When a good friend asked me for recommendations for summer reading for her eight year old grandson, who likes baseball and drums, I thought about those “I” and “R” labels that publishers sometimes tag onto books – Interest Level (I) and Reading Level (R) – a magic formula to find the right book. Of course, labels and grade level lists can be deceiving; what a well-meaning librarian or parent thinks a third grader should read doesn’t always connect to the boy inside the head.
So what do active little boys read? Could you scatter a pile of likely books on a table and hope one would catch his eye? Here are some suggestions that I still enjoy reading – from easy reads to books that you can read aloud together.
What can you add to the list?
Miss Nelson Is Missing by Harry Allard
Clever Miss Nelson finds a way to tame her rowdy class – lots of pictures.
The Adventures of Captain Underpants by Dav Pilkey- laugh out loud funny adventures and pictures.
How to Eat Fried Worms by Thomas Rockwell – what a boy will do to save face – and win a bet – funny
How to Train Your Dragon by Cressida Crowell – the Disney movie was based on this book. Horrendous Haddock III must pass a Viking initiation test – first of a series.
Encyclopedia Brown: Boy Detective by Donal Sobel – Leroy Brown helps the local police solve crimes; the reader gets clues to help as he reads.
The Whipping Boy by Sid Fleischman – A Newbery Medal award winner – a bratty prince and his poor whipping boy find adventure and learn about themselves.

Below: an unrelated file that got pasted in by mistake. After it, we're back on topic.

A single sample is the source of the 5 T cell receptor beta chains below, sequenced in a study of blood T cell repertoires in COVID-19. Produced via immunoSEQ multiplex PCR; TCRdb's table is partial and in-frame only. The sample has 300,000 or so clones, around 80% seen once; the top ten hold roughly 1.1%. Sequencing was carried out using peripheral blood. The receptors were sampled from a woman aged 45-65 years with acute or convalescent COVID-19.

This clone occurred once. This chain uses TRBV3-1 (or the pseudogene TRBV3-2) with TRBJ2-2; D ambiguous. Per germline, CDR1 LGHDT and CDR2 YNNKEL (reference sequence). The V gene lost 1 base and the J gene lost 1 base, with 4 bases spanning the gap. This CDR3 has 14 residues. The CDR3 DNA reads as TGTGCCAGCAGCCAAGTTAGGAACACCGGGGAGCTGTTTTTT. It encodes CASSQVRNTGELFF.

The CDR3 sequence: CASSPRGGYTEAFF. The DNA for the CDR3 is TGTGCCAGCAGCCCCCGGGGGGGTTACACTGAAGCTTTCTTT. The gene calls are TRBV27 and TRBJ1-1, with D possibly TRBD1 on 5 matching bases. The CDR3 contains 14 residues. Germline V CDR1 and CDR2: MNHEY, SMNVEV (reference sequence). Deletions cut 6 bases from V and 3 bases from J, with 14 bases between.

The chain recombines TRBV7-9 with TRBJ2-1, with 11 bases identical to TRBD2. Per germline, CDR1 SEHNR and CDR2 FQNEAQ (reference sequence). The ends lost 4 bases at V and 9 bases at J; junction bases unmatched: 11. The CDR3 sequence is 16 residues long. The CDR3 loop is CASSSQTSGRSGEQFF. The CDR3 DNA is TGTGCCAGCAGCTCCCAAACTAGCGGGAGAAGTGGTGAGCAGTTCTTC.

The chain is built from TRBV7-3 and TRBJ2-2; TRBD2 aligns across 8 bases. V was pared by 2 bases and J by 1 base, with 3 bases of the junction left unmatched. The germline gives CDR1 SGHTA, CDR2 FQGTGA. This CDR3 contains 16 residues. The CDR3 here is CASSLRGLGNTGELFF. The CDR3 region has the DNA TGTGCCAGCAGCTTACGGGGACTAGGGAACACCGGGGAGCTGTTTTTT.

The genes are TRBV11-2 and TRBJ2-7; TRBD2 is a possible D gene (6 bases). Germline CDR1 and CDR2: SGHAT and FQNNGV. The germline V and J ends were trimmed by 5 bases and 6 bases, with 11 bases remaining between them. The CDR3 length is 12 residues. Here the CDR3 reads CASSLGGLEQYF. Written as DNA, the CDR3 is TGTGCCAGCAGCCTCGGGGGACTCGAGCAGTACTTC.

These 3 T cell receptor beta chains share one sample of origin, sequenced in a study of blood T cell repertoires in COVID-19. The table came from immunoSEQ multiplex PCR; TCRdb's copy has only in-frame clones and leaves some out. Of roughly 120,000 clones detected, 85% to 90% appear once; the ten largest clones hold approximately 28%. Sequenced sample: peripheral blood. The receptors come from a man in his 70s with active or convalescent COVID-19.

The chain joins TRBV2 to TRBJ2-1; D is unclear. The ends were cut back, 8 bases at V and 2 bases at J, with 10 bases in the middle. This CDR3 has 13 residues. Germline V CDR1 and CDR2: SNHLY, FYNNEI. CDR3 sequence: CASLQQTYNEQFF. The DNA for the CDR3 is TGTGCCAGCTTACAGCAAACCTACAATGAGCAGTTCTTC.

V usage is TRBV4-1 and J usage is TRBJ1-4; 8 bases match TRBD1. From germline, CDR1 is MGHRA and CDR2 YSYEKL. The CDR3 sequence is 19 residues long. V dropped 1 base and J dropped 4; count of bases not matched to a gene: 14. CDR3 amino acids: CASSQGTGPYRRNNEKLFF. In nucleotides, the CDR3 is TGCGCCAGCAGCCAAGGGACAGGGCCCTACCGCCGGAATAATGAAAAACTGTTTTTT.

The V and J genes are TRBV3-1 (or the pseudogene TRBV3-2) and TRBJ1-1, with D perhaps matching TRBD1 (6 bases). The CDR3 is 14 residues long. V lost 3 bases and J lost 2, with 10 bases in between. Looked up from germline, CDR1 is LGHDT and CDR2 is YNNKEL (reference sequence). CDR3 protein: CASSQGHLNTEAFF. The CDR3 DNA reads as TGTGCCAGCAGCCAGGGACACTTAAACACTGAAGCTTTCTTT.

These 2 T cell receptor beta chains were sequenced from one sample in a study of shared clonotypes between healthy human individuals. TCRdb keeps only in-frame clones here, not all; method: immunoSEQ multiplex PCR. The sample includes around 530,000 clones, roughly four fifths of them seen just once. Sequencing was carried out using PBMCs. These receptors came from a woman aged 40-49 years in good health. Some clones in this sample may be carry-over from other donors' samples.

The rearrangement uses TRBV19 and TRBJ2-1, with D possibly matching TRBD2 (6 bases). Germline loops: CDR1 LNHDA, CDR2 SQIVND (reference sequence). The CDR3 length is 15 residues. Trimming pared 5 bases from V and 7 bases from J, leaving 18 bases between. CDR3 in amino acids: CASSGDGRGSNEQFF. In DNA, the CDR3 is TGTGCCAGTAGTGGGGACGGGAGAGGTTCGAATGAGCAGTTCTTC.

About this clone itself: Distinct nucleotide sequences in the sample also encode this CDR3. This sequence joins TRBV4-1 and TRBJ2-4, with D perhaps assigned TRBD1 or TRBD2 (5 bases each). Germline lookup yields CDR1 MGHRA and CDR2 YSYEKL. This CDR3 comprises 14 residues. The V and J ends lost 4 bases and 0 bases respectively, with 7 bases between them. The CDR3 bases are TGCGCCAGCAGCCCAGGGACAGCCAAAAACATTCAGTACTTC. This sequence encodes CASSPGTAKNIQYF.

Shiloh by Phyllis Reynolds Naylor – a Newbery Medal winner – a poor boy finds a dog that’s been mistreated and is determined to keep him despite his parents who cannot afford the dog and the owner who wants him back.
The High King by Lloyd Alexander – a Newbery winner – good vs evil in the fantasy land of Prydain.
Any of Roald Dahl’s books – my favorite is The BFG – the big, friendly giant
And, finally, one of my all-time favorites that can be enjoyed reading aloud or quietly alone, especially for someone whose grandmother has an affinity for New York City…
Ah – a topic near and dear to my heart! My son is a little older now, but he has read all of these books and would re-read many of them, and there were a few others at that age that were big hits as well. The Bruno and Boots series by Gordon Korman (or MacDonald Hall series as it is sometimes known). The Narnia series. Dr. Doolittle and The Swiss Family Robinson. He read Harry Potter, at least the earlier ones, in Grade 3. The Fudge series by Judy Bloom. The Ralph Mouse series by Beverly Cleary.
Thanks for adding more great reads to the list.